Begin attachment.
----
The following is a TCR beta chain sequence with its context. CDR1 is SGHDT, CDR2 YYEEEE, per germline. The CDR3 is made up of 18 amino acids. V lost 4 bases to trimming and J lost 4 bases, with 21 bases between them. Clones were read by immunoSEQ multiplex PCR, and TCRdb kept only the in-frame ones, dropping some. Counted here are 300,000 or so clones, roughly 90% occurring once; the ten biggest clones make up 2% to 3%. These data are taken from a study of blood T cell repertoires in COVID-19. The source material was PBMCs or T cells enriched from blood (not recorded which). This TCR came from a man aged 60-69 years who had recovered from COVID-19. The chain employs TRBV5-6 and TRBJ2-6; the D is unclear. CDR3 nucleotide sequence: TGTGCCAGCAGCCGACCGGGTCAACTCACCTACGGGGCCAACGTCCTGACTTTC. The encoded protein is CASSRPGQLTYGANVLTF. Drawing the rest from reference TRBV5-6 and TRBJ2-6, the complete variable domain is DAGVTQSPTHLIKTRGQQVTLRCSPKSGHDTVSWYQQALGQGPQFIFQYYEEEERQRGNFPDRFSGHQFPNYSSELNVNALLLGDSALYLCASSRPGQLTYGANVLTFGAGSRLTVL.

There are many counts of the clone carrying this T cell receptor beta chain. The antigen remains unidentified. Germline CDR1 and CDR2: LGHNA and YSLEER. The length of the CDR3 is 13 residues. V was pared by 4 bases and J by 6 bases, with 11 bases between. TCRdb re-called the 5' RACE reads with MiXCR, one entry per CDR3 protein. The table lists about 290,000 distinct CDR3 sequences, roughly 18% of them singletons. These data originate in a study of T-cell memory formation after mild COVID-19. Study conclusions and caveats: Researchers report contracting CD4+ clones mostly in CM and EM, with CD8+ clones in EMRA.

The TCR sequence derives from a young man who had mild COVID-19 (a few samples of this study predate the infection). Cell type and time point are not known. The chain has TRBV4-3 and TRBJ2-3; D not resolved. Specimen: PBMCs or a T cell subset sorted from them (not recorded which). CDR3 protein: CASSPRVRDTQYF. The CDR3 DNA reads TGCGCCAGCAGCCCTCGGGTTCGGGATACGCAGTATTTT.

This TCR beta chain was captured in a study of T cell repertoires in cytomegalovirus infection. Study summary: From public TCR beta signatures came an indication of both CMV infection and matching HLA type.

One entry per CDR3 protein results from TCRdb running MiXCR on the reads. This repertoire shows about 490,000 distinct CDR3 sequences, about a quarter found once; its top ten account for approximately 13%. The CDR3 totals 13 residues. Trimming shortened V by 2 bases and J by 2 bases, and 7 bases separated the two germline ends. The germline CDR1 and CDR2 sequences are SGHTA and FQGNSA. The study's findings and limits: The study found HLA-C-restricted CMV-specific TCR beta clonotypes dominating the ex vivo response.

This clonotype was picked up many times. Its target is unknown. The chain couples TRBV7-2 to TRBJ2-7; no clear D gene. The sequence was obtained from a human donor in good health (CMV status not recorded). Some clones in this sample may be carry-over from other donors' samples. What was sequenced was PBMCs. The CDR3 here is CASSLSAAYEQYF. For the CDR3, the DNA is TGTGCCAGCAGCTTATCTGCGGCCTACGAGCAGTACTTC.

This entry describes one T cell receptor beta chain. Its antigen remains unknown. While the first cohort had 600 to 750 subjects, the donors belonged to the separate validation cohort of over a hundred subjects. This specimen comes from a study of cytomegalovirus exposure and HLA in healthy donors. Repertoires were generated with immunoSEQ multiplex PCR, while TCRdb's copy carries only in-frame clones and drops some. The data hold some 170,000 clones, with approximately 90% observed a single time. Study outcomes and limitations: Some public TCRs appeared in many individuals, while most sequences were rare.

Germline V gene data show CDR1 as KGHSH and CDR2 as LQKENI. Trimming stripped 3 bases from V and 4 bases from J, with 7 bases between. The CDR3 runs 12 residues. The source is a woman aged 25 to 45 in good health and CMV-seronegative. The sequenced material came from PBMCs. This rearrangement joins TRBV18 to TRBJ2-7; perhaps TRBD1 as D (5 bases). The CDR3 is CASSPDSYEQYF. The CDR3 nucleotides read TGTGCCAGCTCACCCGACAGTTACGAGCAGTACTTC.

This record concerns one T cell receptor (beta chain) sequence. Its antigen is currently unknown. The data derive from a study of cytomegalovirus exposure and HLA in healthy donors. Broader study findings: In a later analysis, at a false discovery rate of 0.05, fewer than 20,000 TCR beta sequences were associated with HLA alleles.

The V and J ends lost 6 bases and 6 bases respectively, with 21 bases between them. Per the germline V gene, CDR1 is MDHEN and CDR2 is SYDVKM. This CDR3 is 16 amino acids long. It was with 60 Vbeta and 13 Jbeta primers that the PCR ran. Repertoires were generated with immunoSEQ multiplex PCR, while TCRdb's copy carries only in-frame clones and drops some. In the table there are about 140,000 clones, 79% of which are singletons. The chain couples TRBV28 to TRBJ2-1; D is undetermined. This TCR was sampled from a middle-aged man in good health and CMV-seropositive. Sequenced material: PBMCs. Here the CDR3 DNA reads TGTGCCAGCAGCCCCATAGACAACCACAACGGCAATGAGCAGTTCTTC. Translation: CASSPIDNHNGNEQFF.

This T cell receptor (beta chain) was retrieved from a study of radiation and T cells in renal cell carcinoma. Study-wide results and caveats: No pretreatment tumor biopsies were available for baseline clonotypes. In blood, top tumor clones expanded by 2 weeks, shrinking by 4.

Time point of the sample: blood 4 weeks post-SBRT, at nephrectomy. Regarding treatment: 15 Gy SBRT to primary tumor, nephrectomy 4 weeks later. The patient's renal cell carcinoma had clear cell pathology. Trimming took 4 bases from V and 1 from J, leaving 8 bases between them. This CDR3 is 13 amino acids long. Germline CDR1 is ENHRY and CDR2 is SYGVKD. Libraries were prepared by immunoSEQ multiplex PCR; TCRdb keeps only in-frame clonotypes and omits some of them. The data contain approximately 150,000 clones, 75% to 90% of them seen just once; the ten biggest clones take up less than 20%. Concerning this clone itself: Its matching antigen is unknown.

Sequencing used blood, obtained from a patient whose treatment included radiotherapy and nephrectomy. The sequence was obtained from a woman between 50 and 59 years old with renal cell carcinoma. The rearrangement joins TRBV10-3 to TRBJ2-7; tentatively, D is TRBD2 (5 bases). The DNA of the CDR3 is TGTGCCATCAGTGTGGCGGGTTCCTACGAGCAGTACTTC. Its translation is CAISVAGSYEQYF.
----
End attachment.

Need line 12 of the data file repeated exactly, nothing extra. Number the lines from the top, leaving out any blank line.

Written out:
Time point of the sample: blood 4 weeks post-SBRT, at nephrectomy. Regarding treatment: 15 Gy SBRT to primary tumor, nephrectomy 4 weeks later. The patient's renal cell carcinoma had clear cell pathology. Trimming took 4 bases from V and 1 from J, leaving 8 bases between them. This CDR3 is 13 amino acids long. Germline CDR1 is ENHRY and CDR2 is SYGVKD. Libraries were prepared by immunoSEQ multiplex PCR; TCRdb keeps only in-frame clonotypes and omits some of them. The data contain approximately 150,000 clones, 75% to 90% of them seen just once; the ten biggest clones take up less than 20%. Concerning this clone itself: Its matching antigen is unknown.